Kerry, Karzai bury hatchet in Kabul meeting
Afghan President Hamid Karzai yesterday pledged cooperation with the United States toward an agreement on letting some U.S. troops stay in Afghanistan after 2014 and on moves toward peace talks with the Taliban.
Karzai made the conciliatory comments standing alongside Secretary of State John Kerry during a news conference. It was in contrast to tensions during Defense Secretary Chuck Hagel’s visit to Afghanistan this month, when Karzai said attacks by radical Islamists were in the “service of America.”
Kerry and Karzai praised an agreement for yesterday’s handover to Afghan control of the Parwan detention facility outside Kabul, saying negotiations addressed U.S. concerns about the possible release of dangerous detainees. Karzai also said he plans to travel to Qatar for talks that could lead to peace negotiations with the Taliban.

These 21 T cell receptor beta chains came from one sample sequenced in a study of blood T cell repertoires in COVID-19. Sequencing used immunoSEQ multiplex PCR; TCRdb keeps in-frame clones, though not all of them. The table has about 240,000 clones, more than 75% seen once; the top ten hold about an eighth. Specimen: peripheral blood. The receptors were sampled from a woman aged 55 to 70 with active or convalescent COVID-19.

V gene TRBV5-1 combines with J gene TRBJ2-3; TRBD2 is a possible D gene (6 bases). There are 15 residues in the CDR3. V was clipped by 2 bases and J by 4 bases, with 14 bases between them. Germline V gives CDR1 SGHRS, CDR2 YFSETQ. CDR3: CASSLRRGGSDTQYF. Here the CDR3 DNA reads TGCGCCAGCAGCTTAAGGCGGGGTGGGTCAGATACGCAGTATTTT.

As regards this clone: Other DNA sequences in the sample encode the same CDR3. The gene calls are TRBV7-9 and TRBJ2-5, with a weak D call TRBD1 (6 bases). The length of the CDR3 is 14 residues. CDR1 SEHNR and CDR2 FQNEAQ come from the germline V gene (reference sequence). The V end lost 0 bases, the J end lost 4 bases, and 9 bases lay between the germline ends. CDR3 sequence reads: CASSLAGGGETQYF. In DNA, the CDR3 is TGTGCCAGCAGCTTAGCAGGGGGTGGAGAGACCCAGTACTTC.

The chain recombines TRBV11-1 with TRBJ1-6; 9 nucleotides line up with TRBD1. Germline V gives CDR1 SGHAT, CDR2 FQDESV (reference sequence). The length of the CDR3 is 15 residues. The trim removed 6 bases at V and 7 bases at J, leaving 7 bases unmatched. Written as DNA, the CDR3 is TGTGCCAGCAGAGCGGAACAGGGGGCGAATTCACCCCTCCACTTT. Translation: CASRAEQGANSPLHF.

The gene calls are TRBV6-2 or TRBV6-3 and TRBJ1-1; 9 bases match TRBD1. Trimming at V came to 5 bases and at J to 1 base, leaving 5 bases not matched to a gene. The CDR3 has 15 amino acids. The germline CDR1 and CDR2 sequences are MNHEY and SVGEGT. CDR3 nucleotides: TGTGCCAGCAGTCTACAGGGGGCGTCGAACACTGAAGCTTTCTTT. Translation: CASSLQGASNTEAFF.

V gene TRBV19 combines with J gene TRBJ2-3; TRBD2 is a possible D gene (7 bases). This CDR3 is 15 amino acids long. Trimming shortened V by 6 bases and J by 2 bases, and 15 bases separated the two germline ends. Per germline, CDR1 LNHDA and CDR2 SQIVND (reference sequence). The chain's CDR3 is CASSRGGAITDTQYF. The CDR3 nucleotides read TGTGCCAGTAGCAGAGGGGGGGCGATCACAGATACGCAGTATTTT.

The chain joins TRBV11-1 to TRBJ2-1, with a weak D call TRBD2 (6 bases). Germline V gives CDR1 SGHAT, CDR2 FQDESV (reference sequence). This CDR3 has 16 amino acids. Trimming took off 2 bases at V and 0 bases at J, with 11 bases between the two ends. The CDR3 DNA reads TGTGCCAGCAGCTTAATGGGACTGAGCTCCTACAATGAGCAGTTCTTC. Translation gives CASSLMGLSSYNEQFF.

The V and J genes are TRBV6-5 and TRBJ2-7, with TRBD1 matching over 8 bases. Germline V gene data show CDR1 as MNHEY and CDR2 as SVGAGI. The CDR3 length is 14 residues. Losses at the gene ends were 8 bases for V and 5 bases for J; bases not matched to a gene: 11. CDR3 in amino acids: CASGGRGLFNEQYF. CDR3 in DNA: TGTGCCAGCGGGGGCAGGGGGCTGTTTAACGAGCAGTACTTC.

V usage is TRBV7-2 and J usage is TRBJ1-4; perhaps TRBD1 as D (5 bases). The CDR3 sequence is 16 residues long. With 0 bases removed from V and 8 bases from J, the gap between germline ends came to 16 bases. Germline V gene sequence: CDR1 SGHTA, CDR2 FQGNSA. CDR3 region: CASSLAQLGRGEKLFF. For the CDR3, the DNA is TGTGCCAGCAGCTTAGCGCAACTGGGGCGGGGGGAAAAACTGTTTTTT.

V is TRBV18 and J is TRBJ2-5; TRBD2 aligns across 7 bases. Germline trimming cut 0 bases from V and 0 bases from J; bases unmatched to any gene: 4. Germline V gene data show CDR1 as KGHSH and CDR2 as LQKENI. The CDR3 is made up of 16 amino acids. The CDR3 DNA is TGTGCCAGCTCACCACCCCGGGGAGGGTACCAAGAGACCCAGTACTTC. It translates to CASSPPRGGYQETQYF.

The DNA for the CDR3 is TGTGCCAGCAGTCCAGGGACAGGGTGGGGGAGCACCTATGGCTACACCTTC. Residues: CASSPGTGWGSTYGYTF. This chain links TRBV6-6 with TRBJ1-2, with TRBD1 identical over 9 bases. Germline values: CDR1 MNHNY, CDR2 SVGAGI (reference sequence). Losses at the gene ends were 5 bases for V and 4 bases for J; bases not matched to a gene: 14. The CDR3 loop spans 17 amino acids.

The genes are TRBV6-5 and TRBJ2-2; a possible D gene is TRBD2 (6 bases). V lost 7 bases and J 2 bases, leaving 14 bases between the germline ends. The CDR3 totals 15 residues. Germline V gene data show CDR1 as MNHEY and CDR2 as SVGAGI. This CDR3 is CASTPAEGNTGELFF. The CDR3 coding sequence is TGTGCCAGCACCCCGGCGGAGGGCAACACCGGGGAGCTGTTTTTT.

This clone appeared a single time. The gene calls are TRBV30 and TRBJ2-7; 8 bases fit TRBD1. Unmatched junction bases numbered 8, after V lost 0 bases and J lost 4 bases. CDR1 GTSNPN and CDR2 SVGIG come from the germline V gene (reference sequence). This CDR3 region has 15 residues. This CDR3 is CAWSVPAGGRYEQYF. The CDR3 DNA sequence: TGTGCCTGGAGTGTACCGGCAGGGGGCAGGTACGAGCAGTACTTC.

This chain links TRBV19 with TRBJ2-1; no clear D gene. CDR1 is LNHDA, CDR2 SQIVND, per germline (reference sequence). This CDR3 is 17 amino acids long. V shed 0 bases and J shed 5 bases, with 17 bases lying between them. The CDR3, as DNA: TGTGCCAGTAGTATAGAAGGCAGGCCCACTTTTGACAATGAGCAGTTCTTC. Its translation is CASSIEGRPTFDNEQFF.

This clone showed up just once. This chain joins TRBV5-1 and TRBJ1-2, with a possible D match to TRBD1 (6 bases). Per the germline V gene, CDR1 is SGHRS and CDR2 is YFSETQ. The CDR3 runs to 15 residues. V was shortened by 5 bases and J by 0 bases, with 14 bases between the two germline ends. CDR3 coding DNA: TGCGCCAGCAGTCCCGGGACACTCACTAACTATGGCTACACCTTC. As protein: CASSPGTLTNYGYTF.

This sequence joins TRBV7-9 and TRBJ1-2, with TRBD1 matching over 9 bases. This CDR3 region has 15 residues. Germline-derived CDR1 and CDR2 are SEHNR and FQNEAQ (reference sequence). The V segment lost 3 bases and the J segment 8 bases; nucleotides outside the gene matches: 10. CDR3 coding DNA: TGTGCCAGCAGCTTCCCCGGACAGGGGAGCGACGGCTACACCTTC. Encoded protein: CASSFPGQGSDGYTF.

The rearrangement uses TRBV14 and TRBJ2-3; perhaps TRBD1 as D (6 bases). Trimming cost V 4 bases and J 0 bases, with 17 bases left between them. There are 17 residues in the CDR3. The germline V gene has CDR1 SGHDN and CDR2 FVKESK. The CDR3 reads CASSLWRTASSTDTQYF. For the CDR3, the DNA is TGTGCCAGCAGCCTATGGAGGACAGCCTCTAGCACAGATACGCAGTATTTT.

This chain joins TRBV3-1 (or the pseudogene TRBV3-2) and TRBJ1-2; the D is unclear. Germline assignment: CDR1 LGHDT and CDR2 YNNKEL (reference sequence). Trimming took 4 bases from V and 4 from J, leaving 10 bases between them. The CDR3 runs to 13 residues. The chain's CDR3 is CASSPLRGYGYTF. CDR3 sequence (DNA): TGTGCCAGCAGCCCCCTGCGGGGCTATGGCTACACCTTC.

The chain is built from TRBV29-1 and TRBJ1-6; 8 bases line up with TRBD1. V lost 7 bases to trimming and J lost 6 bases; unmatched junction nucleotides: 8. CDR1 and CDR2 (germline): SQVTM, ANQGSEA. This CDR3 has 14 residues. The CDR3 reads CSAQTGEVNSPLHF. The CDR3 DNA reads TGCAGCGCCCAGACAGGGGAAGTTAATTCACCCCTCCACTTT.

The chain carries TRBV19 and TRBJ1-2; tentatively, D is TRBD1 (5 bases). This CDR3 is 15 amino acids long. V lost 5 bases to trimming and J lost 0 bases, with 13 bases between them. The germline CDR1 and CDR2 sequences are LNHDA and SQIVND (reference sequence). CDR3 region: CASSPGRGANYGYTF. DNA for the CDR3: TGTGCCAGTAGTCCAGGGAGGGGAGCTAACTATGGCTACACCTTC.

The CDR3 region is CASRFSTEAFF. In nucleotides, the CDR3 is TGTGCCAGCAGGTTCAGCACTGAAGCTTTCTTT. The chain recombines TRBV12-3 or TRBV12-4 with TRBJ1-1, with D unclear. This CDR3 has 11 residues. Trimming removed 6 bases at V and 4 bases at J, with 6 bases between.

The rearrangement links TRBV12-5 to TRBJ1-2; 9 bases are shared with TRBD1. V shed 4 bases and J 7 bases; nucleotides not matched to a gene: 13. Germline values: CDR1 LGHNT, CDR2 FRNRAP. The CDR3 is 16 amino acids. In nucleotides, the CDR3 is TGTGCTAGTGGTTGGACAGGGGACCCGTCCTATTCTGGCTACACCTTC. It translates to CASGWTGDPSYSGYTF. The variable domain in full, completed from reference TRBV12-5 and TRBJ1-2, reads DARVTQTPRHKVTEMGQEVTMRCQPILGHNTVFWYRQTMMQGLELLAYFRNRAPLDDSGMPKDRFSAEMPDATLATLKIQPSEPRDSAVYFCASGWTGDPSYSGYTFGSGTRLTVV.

The U.S. is “committed to an enduring partnership with Afghanistan,” Kerry said. “The road map ahead is going to be very, very clear and very constructive.”
Karzai said comments during Hagel’s visit were misinterpreted to suggest that he had accused the United States of colluding with the Taliban. The Afghan leader said he intended only to stress that insurgent suicide attacks during Hagel’s visit were counterproductive if the radicals intended them to discourage progress toward peace.
Afghans “remain grateful” for U.S. efforts to rebuild Afghanistan and its security forces, Karzai said.
“We’re on the same page,” Kerry said. “I don’t think there’s any disagreement between us.” The U.S. “has no interests except to see the Taliban come to the table to make peace,” and it fully supports Afghanistan’s interests and security, he added.
Kerry said Karzai “could not have made more clear his commitment” to free elections in April 2014.
U.S. and Afghan officials are seeking to redefine the terms of their relationship in advance of the planned withdrawal of most U.S. troops by the end of 2014. Obama has yet to say how many troops may stay in Afghanistan after that to support and train Afghans and fight terrorists. The two countries are in talks over the status of those that stay.